Revised May 12, 2004

By Elizabeth McNichol

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State by State Data

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State government fiscal conditions remain weak, despite recent improvement, according to three of the leading bipartisan or academic organizations that track state taxes and budgets.[1]  As states write their budgets for the 2005 fiscal year which begins in most states on July 1, 2004, their revenues are still well below pre-recession levels.  States that borrowed money, used reserves, or shifted funds to balance their budgets in prior years have a budget “hole” from which to dig out.  And the spending cuts and reduced balances of the last several years have given states little cushion with which to work in enacting balanced budgets.



Selections from the Reports

“While state tax revenue growth is healthy again, real state revenue levels still have a way to go before they have fully recovered from the recession, even though it ended over two years ago.  While the curve is now clearly headed upward, it may still be years before the states have as much real revenue as they had before the recession.  This drop in state revenues has been reflected in the fiscal outlook of many states, as the budget debate still features spending reductions and+ tax increases.”  Nelson E. Rockefeller Institute of Government, State Fiscal News, May, 2004

“Despite some improvements in the states’ fiscal situations, the picture is far from rosy.  If the states were patients, you could say they are out of intensive care, but they’re not out of the hospital yet.”  Scott Pattison, Executive Director, National Association of State Budget Officers, May 9, 2004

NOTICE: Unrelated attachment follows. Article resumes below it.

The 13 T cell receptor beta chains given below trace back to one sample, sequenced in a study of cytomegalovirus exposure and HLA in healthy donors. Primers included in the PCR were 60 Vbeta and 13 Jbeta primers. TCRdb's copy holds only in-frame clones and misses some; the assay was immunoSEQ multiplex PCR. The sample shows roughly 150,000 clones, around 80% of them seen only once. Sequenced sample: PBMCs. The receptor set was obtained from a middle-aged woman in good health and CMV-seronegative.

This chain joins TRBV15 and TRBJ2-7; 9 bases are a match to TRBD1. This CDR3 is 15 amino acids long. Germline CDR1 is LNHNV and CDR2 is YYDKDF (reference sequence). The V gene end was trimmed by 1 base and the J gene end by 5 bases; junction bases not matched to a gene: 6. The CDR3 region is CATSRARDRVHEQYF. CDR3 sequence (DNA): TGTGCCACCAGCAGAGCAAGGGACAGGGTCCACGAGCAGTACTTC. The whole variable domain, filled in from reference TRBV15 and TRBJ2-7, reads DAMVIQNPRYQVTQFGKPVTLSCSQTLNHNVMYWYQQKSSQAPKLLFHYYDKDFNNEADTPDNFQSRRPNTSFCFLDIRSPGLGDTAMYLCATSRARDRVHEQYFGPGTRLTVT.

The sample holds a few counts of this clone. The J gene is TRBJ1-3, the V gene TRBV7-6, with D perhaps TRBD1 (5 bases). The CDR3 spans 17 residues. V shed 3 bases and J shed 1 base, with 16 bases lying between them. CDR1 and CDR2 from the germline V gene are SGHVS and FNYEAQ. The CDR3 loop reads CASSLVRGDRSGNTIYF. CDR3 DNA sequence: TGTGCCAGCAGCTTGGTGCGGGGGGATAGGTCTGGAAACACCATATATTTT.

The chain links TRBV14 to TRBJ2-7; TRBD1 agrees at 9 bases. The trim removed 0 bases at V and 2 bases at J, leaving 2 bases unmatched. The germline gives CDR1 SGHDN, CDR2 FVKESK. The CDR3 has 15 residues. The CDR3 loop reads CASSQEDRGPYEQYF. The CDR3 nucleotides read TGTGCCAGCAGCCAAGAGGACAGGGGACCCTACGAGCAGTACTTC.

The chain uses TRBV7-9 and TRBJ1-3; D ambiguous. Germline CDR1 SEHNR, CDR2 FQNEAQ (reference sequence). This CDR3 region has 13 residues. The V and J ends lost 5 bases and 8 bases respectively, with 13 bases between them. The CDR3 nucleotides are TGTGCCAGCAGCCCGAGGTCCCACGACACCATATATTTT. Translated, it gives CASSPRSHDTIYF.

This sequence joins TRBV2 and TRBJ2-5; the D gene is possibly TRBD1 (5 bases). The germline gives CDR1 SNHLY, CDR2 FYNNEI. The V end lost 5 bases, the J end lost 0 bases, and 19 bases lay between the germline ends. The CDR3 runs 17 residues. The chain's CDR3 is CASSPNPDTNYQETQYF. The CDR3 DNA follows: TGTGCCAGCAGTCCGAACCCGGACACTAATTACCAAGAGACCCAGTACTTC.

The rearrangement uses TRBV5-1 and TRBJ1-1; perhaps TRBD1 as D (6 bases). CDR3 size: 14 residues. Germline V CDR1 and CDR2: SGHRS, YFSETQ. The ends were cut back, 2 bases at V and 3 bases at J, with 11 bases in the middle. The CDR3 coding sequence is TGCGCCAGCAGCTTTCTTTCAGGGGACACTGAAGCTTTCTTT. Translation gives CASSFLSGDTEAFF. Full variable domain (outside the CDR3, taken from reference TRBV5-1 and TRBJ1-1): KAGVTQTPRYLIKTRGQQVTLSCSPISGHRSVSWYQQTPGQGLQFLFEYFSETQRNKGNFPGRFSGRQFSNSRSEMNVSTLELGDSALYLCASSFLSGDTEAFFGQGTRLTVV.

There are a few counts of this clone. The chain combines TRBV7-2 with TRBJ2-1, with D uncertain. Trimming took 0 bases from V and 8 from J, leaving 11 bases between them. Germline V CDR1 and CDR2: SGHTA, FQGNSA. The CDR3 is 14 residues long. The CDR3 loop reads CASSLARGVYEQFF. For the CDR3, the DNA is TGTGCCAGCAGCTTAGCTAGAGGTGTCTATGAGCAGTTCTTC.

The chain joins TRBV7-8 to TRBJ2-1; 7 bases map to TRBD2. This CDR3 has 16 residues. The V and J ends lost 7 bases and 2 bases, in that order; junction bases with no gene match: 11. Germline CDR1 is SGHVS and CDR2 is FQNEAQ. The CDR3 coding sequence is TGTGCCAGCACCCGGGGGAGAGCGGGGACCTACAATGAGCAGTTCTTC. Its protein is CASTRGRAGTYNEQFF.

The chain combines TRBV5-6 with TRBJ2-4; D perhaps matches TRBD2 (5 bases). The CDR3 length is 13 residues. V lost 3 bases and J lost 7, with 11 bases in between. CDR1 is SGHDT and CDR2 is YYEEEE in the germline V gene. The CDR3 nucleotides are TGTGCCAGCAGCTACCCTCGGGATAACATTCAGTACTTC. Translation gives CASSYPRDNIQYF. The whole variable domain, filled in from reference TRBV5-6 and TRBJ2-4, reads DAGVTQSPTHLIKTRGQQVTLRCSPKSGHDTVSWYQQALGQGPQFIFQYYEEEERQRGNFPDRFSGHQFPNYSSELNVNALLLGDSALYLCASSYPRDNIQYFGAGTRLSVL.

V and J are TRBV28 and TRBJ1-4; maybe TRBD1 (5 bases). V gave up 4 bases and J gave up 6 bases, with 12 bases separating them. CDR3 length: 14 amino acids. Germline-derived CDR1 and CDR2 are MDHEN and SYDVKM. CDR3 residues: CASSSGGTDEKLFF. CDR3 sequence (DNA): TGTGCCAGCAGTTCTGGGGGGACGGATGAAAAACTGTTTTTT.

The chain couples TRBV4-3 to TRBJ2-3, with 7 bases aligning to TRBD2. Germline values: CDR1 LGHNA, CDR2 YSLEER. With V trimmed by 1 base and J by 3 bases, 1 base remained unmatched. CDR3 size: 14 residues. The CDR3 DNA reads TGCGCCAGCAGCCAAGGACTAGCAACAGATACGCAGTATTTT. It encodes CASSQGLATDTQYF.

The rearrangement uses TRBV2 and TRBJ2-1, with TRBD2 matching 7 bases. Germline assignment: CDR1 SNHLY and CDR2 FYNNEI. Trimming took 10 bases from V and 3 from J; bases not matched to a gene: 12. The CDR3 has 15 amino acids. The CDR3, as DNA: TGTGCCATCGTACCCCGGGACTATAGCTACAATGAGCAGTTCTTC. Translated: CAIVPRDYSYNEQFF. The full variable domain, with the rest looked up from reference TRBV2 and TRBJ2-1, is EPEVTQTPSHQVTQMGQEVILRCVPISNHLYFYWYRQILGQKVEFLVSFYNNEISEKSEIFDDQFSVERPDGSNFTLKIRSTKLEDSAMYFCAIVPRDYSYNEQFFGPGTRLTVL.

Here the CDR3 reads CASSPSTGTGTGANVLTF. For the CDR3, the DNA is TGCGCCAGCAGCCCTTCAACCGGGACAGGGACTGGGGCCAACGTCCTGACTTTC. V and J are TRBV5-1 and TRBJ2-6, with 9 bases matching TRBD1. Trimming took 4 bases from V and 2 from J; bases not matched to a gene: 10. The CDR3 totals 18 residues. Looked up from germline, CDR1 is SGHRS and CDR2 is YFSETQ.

“Although the magnitude of fiscal problems has eased, policymakers remain wary about the future.  Most have implemented multiple rounds of budget cuts and have depleted reserves.  At this point in the fiscal crisis, there are fewer options to address budget problems.  Simultaneously, state officials face pent-up spending needs, especially for those programs that have been cut, and growing health care costs.”  National Conference of State Legislatures, State Budget Update: April 2004.




Deficits, Surpluses and Rainy Day Funds



In summary, these reports show that while the worst appears to be over for state budgets, the recovery in revenues and spending is very slow.  State budgets remain depressed as a result of the poor performance of revenues over the last three years.  They have yet to see the kind of recovery that will allow them to get back to normal and restore some of the cuts of the past three years.

End Notes:

[1] This brief is based on the National Association of State Budget Officer’s semi-annual fiscal Survey of the States, the National Conference of State Legislatures’ April 2004 State Budget Outlook and the most recent quarterly report on state revenue collections prepared by the Nelson E. Rockefeller Institute of Government.